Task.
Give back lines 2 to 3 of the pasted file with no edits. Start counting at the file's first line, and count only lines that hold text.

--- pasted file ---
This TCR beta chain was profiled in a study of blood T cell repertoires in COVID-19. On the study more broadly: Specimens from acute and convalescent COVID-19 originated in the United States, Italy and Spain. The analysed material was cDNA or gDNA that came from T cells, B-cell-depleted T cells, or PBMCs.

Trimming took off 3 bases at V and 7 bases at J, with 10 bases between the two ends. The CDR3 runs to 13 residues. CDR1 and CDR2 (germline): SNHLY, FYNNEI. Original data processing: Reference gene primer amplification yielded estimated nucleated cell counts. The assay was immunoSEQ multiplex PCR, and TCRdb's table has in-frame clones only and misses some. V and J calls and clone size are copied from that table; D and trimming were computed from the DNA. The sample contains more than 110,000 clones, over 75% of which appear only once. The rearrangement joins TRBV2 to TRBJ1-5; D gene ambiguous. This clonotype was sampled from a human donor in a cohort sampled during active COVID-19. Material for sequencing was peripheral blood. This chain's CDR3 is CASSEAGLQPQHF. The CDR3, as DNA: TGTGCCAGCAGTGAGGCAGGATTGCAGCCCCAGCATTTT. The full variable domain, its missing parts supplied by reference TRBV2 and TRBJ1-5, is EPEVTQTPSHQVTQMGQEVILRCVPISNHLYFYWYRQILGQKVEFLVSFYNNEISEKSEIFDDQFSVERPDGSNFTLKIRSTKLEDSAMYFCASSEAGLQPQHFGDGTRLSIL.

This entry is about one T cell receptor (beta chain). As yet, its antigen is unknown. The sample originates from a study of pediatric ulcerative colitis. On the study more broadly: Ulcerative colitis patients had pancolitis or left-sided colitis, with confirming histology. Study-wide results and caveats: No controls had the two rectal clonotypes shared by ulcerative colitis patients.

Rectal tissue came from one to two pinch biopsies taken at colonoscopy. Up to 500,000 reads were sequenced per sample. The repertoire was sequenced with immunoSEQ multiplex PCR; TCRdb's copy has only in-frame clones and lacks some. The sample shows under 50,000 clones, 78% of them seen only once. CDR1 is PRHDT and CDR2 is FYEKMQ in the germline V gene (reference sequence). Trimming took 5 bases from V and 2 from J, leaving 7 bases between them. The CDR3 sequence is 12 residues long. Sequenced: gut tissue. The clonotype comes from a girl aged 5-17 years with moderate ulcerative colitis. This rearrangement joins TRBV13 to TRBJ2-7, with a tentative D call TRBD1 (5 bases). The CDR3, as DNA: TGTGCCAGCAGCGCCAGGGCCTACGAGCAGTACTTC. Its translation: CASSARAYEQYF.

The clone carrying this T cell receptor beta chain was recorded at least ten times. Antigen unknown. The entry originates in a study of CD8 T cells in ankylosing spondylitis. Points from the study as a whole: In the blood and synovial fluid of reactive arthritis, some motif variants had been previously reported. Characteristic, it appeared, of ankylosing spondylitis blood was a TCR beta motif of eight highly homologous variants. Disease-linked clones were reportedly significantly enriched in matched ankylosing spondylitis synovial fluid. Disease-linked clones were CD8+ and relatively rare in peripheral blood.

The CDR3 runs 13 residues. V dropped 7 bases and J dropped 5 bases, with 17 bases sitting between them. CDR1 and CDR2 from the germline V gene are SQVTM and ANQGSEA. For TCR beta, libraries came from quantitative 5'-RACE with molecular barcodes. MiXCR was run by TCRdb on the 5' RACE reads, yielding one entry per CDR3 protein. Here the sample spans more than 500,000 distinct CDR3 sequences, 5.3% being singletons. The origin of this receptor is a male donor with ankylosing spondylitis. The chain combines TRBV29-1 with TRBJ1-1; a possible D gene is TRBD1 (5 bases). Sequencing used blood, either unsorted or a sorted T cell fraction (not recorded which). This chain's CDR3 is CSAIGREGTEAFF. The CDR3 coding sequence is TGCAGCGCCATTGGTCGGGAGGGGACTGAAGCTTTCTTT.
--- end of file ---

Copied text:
Trimming took off 3 bases at V and 7 bases at J, with 10 bases between the two ends. The CDR3 runs to 13 residues. CDR1 and CDR2 (germline): SNHLY, FYNNEI. Original data processing: Reference gene primer amplification yielded estimated nucleated cell counts. The assay was immunoSEQ multiplex PCR, and TCRdb's table has in-frame clones only and misses some. V and J calls and clone size are copied from that table; D and trimming were computed from the DNA. The sample contains more than 110,000 clones, over 75% of which appear only once. The rearrangement joins TRBV2 to TRBJ1-5; D gene ambiguous. This clonotype was sampled from a human donor in a cohort sampled during active COVID-19. Material for sequencing was peripheral blood. This chain's CDR3 is CASSEAGLQPQHF. The CDR3, as DNA: TGTGCCAGCAGTGAGGCAGGATTGCAGCCCCAGCATTTT. The full variable domain, its missing parts supplied by reference TRBV2 and TRBJ1-5, is EPEVTQTPSHQVTQMGQEVILRCVPISNHLYFYWYRQILGQKVEFLVSFYNNEISEKSEIFDDQFSVERPDGSNFTLKIRSTKLEDSAMYFCASSEAGLQPQHFGDGTRLSIL.

This entry is about one T cell receptor (beta chain). As yet, its antigen is unknown. The sample originates from a study of pediatric ulcerative colitis. On the study more broadly: Ulcerative colitis patients had pancolitis or left-sided colitis, with confirming histology. Study-wide results and caveats: No controls had the two rectal clonotypes shared by ulcerative colitis patients.